The Chairperson asked whether Eastern Cape was under financial administration. The HOD replied it was not.

Free State PDOH briefing

Mr Benny Malakoane, MEC for Health, Free State, tabled some preliminary slides setting out the financial status or the budgetary status of the Department, with the following slides showing the effect of what the budgetary constraints may have put on the Department, and why the challenges were seen.

In terms of the audit outcomes, the Department received a qualified audit report in 2012/13, with about 11 matters, and in 2013/14 those were reduced to three. In 2014/15 the Department still needed to find out what the final outcome was, and was hoping for an unqualified report. The Department had a fully functioning audit committee, and a fully functioning internal audit unit, headed by a recently appointed director.

Mr Malakoane spoke to the point raised by the Chairperson regarding the management letter and what the departments did with them. These letters essentially tried to indicate to officials or to the Department what the root cause of findings were, and suggested measures that may be put in place to correct what had been found. The Free State PDOH had been doing this. This explained the reduction in the number of qualifications, from eleven to three matters in the previous financial year. The Department was awaiting the results for the 2014/15 financial year, but the findings would probably be the same – with qualifications on irregular expenditures, assets and maybe the state of the financial statements.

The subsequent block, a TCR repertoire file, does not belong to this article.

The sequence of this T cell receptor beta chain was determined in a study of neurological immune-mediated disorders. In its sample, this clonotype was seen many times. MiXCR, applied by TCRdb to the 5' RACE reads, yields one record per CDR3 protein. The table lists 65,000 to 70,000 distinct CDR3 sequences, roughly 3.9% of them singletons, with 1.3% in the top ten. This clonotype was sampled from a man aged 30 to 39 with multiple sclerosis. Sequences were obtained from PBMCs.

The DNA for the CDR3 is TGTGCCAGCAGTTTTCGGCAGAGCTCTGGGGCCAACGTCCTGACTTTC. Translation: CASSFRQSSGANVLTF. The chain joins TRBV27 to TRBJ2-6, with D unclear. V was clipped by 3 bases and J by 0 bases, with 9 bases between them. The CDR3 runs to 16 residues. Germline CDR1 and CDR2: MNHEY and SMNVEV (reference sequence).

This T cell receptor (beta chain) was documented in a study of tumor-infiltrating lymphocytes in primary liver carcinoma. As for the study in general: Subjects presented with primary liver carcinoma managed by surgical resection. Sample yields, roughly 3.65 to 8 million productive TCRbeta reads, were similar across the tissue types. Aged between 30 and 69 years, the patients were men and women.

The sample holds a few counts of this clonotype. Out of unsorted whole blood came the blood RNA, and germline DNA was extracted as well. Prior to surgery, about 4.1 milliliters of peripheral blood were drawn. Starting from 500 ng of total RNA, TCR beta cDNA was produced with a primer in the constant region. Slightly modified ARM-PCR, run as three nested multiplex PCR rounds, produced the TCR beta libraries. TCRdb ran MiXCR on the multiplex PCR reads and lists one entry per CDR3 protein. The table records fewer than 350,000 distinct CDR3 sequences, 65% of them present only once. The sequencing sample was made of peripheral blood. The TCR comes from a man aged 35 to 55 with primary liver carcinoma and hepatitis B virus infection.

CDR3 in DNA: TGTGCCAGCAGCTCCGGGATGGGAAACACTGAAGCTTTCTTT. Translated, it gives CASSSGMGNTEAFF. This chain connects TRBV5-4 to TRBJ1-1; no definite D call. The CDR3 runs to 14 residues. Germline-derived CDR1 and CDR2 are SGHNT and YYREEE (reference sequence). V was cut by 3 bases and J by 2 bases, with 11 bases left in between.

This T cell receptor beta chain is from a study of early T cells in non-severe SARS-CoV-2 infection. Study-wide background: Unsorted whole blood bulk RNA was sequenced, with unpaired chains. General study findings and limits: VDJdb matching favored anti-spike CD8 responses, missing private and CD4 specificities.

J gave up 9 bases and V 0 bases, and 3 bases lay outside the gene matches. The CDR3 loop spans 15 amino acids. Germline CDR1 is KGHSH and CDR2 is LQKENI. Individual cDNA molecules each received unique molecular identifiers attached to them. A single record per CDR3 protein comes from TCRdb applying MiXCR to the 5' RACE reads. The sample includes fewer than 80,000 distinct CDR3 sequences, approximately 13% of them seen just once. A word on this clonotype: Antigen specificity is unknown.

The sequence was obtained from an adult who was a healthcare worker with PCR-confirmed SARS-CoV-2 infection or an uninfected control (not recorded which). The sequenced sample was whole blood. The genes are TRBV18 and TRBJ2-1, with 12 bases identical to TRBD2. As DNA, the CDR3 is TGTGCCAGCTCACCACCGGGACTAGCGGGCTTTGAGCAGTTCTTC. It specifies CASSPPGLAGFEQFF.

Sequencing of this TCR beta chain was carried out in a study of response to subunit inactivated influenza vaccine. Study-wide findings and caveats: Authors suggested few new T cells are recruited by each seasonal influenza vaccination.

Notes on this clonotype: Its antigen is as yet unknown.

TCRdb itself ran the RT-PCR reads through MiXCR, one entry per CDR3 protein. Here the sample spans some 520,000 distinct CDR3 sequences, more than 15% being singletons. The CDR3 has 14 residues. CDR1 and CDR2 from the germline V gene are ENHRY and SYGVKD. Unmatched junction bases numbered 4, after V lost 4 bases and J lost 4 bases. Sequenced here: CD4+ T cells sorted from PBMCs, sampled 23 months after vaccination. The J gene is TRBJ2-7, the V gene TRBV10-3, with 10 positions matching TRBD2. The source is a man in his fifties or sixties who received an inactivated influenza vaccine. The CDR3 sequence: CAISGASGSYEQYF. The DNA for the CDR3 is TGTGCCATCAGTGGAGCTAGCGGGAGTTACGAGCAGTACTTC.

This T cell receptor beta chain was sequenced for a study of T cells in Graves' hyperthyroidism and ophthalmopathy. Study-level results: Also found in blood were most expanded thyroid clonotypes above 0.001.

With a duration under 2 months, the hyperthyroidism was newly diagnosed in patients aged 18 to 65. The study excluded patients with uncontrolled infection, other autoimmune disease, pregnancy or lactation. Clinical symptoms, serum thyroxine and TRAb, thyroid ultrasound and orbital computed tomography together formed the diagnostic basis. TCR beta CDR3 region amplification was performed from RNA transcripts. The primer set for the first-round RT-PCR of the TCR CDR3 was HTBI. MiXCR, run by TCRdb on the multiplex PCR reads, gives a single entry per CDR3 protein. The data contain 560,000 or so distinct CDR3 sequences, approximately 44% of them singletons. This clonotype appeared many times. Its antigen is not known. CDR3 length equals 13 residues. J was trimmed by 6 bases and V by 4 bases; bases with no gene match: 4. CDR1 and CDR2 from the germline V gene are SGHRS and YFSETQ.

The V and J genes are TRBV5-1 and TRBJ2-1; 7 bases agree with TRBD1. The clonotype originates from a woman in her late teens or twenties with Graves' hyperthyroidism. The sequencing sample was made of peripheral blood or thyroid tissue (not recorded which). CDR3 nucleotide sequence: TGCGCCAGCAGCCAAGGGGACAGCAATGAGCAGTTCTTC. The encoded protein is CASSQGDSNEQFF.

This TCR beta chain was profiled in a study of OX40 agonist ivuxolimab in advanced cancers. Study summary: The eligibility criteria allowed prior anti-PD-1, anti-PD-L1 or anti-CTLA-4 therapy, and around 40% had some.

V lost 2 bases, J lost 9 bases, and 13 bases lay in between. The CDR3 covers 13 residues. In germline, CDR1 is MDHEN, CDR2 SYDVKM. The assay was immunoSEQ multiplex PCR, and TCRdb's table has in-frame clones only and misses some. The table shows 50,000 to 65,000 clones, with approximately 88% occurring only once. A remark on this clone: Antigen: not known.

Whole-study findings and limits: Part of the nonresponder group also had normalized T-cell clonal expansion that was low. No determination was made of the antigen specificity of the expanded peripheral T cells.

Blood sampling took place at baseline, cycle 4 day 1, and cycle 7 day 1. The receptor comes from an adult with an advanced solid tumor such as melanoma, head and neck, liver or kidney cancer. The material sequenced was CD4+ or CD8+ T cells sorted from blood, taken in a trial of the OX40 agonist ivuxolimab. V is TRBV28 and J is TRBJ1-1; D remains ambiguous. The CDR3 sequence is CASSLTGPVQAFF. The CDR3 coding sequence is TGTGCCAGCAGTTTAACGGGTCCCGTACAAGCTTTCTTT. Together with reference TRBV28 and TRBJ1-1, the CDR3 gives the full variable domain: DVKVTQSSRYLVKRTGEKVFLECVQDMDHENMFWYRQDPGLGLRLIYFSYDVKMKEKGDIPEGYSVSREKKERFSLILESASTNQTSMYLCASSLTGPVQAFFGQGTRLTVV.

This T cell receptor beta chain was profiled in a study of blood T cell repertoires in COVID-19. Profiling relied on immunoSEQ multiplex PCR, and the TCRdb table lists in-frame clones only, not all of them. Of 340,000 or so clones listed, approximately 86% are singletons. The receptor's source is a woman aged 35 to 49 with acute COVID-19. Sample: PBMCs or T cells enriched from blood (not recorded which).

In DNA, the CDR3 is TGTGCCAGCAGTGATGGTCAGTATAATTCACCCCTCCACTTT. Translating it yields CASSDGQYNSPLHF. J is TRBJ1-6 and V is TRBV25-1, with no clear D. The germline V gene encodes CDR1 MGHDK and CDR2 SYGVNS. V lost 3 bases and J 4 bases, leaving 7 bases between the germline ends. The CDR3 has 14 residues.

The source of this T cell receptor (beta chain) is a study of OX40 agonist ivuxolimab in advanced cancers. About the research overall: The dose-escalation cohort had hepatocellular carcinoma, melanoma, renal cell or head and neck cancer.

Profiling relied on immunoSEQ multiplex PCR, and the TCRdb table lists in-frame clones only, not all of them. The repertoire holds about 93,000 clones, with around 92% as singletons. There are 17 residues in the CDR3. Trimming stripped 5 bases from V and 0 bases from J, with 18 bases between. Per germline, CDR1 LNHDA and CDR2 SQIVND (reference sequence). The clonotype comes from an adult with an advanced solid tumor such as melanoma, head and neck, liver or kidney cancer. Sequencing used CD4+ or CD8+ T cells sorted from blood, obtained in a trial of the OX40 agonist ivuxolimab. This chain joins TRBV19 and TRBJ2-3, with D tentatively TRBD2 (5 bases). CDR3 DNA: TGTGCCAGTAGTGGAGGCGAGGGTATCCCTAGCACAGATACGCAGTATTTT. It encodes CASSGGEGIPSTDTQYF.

Regarding leadership and governance, CEOs had been appointed in most hospitals, with a few that did not have CEOs, because in order to qualify they must be classified as having 550 beds or more. The hospitals without CEOs had only 10 to 20 beds, and were not legally classified as hospitals, but as community health centres. The Department was keeping a watch on those, to ensure that there was command and control, and leadership and governance in the institutions.

Financial management was given impetus by the financial stewardship that was expected of the Department to perform, under the watchful eye of the audit committee. This was work in progress.